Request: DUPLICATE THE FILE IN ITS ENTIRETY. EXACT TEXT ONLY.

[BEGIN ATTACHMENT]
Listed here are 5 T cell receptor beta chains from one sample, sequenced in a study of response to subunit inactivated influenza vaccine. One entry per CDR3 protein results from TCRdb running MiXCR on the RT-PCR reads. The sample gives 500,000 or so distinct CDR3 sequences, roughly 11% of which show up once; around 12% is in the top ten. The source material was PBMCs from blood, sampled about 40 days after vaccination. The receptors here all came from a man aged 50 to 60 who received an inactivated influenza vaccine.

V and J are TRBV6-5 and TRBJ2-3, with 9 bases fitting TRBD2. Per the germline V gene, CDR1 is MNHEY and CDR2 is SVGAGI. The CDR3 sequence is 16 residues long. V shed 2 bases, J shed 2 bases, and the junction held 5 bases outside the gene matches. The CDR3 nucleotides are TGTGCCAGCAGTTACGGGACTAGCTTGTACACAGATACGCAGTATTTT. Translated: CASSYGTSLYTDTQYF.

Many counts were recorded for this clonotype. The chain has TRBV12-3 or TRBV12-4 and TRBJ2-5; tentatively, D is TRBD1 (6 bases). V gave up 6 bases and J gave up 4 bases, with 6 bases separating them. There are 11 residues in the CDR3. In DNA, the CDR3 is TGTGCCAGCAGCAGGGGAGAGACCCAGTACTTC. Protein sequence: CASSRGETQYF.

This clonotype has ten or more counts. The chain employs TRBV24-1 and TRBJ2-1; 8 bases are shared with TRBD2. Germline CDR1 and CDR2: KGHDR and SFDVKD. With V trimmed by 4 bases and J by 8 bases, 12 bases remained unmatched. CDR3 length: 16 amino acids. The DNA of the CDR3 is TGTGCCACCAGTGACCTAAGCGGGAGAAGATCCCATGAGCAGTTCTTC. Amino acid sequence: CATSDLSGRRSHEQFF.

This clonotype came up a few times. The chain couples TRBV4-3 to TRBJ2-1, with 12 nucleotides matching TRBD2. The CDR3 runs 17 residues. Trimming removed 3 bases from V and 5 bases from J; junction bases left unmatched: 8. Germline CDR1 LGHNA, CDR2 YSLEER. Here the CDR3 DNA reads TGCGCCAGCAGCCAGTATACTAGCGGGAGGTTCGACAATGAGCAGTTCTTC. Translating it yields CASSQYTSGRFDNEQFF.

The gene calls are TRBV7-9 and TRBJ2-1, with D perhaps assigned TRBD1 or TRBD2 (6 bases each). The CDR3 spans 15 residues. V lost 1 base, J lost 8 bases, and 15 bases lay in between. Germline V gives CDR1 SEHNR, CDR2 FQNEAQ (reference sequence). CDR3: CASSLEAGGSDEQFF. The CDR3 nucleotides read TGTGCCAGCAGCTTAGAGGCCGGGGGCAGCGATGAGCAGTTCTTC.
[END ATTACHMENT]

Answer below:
Listed here are 5 T cell receptor beta chains from one sample, sequenced in a study of response to subunit inactivated influenza vaccine. One entry per CDR3 protein results from TCRdb running MiXCR on the RT-PCR reads. The sample gives 500,000 or so distinct CDR3 sequences, roughly 11% of which show up once; around 12% is in the top ten. The source material was PBMCs from blood, sampled about 40 days after vaccination. The receptors here all came from a man aged 50 to 60 who received an inactivated influenza vaccine.

V and J are TRBV6-5 and TRBJ2-3, with 9 bases fitting TRBD2. Per the germline V gene, CDR1 is MNHEY and CDR2 is SVGAGI. The CDR3 sequence is 16 residues long. V shed 2 bases, J shed 2 bases, and the junction held 5 bases outside the gene matches. The CDR3 nucleotides are TGTGCCAGCAGTTACGGGACTAGCTTGTACACAGATACGCAGTATTTT. Translated: CASSYGTSLYTDTQYF.

Many counts were recorded for this clonotype. The chain has TRBV12-3 or TRBV12-4 and TRBJ2-5; tentatively, D is TRBD1 (6 bases). V gave up 6 bases and J gave up 4 bases, with 6 bases separating them. There are 11 residues in the CDR3. In DNA, the CDR3 is TGTGCCAGCAGCAGGGGAGAGACCCAGTACTTC. Protein sequence: CASSRGETQYF.

This clonotype has ten or more counts. The chain employs TRBV24-1 and TRBJ2-1; 8 bases are shared with TRBD2. Germline CDR1 and CDR2: KGHDR and SFDVKD. With V trimmed by 4 bases and J by 8 bases, 12 bases remained unmatched. CDR3 length: 16 amino acids. The DNA of the CDR3 is TGTGCCACCAGTGACCTAAGCGGGAGAAGATCCCATGAGCAGTTCTTC. Amino acid sequence: CATSDLSGRRSHEQFF.

This clonotype came up a few times. The chain couples TRBV4-3 to TRBJ2-1, with 12 nucleotides matching TRBD2. The CDR3 runs 17 residues. Trimming removed 3 bases from V and 5 bases from J; junction bases left unmatched: 8. Germline CDR1 LGHNA, CDR2 YSLEER. Here the CDR3 DNA reads TGCGCCAGCAGCCAGTATACTAGCGGGAGGTTCGACAATGAGCAGTTCTTC. Translating it yields CASSQYTSGRFDNEQFF.

The gene calls are TRBV7-9 and TRBJ2-1, with D perhaps assigned TRBD1 or TRBD2 (6 bases each). The CDR3 spans 15 residues. V lost 1 base, J lost 8 bases, and 15 bases lay in between. Germline V gives CDR1 SEHNR, CDR2 FQNEAQ (reference sequence). CDR3: CASSLEAGGSDEQFF. The CDR3 nucleotides read TGTGCCAGCAGCTTAGAGGCCGGGGGCAGCGATGAGCAGTTCTTC.